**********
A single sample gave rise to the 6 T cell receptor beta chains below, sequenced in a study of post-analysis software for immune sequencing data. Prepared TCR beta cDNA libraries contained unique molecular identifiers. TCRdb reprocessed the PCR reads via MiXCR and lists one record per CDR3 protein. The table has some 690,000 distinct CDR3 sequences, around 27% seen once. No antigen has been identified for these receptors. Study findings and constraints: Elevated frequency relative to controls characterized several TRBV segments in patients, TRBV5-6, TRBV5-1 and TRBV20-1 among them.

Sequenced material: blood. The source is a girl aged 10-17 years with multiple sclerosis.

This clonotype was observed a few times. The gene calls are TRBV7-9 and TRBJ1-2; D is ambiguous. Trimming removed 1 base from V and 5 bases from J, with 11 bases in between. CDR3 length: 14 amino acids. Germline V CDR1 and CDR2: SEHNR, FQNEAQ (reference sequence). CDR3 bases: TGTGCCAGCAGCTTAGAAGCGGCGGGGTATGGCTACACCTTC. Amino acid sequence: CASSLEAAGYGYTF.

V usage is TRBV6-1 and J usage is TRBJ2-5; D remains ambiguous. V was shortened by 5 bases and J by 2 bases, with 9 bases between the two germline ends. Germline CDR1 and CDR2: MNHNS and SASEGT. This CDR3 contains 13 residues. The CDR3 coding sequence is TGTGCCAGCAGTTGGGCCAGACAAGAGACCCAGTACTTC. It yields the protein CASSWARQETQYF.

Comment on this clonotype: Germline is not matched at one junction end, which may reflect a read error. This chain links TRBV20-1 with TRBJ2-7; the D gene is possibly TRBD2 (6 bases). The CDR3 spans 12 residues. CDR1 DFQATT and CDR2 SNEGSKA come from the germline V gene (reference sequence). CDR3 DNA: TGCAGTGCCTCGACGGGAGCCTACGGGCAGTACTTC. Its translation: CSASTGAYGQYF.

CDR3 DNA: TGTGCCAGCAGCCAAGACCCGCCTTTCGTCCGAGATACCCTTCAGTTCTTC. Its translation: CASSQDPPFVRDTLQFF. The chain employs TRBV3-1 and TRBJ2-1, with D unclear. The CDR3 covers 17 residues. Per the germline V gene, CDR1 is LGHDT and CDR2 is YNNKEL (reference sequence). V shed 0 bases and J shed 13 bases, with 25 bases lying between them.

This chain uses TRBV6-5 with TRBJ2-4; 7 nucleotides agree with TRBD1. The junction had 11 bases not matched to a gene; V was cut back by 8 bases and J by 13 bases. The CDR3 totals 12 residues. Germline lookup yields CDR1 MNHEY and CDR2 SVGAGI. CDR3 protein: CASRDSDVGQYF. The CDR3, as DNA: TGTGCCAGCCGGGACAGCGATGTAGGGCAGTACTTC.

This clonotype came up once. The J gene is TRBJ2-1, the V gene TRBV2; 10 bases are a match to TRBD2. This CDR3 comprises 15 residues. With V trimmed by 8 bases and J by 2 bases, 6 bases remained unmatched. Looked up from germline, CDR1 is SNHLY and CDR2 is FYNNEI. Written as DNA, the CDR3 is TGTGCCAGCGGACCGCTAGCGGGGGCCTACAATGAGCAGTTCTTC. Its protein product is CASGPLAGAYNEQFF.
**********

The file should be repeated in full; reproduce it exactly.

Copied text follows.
A single sample gave rise to the 6 T cell receptor beta chains below, sequenced in a study of post-analysis software for immune sequencing data. Prepared TCR beta cDNA libraries contained unique molecular identifiers. TCRdb reprocessed the PCR reads via MiXCR and lists one record per CDR3 protein. The table has some 690,000 distinct CDR3 sequences, around 27% seen once. No antigen has been identified for these receptors. Study findings and constraints: Elevated frequency relative to controls characterized several TRBV segments in patients, TRBV5-6, TRBV5-1 and TRBV20-1 among them.

Sequenced material: blood. The source is a girl aged 10-17 years with multiple sclerosis.

This clonotype was observed a few times. The gene calls are TRBV7-9 and TRBJ1-2; D is ambiguous. Trimming removed 1 base from V and 5 bases from J, with 11 bases in between. CDR3 length: 14 amino acids. Germline V CDR1 and CDR2: SEHNR, FQNEAQ (reference sequence). CDR3 bases: TGTGCCAGCAGCTTAGAAGCGGCGGGGTATGGCTACACCTTC. Amino acid sequence: CASSLEAAGYGYTF.

V usage is TRBV6-1 and J usage is TRBJ2-5; D remains ambiguous. V was shortened by 5 bases and J by 2 bases, with 9 bases between the two germline ends. Germline CDR1 and CDR2: MNHNS and SASEGT. This CDR3 contains 13 residues. The CDR3 coding sequence is TGTGCCAGCAGTTGGGCCAGACAAGAGACCCAGTACTTC. It yields the protein CASSWARQETQYF.

Comment on this clonotype: Germline is not matched at one junction end, which may reflect a read error. This chain links TRBV20-1 with TRBJ2-7; the D gene is possibly TRBD2 (6 bases). The CDR3 spans 12 residues. CDR1 DFQATT and CDR2 SNEGSKA come from the germline V gene (reference sequence). CDR3 DNA: TGCAGTGCCTCGACGGGAGCCTACGGGCAGTACTTC. Its translation: CSASTGAYGQYF.

CDR3 DNA: TGTGCCAGCAGCCAAGACCCGCCTTTCGTCCGAGATACCCTTCAGTTCTTC. Its translation: CASSQDPPFVRDTLQFF. The chain employs TRBV3-1 and TRBJ2-1, with D unclear. The CDR3 covers 17 residues. Per the germline V gene, CDR1 is LGHDT and CDR2 is YNNKEL (reference sequence). V shed 0 bases and J shed 13 bases, with 25 bases lying between them.

This chain uses TRBV6-5 with TRBJ2-4; 7 nucleotides agree with TRBD1. The junction had 11 bases not matched to a gene; V was cut back by 8 bases and J by 13 bases. The CDR3 totals 12 residues. Germline lookup yields CDR1 MNHEY and CDR2 SVGAGI. CDR3 protein: CASRDSDVGQYF. The CDR3, as DNA: TGTGCCAGCCGGGACAGCGATGTAGGGCAGTACTTC.

This clonotype came up once. The J gene is TRBJ2-1, the V gene TRBV2; 10 bases are a match to TRBD2. This CDR3 comprises 15 residues. With V trimmed by 8 bases and J by 2 bases, 6 bases remained unmatched. Looked up from germline, CDR1 is SNHLY and CDR2 is FYNNEI. Written as DNA, the CDR3 is TGTGCCAGCGGACCGCTAGCGGGGGCCTACAATGAGCAGTTCTTC. Its protein product is CASGPLAGAYNEQFF.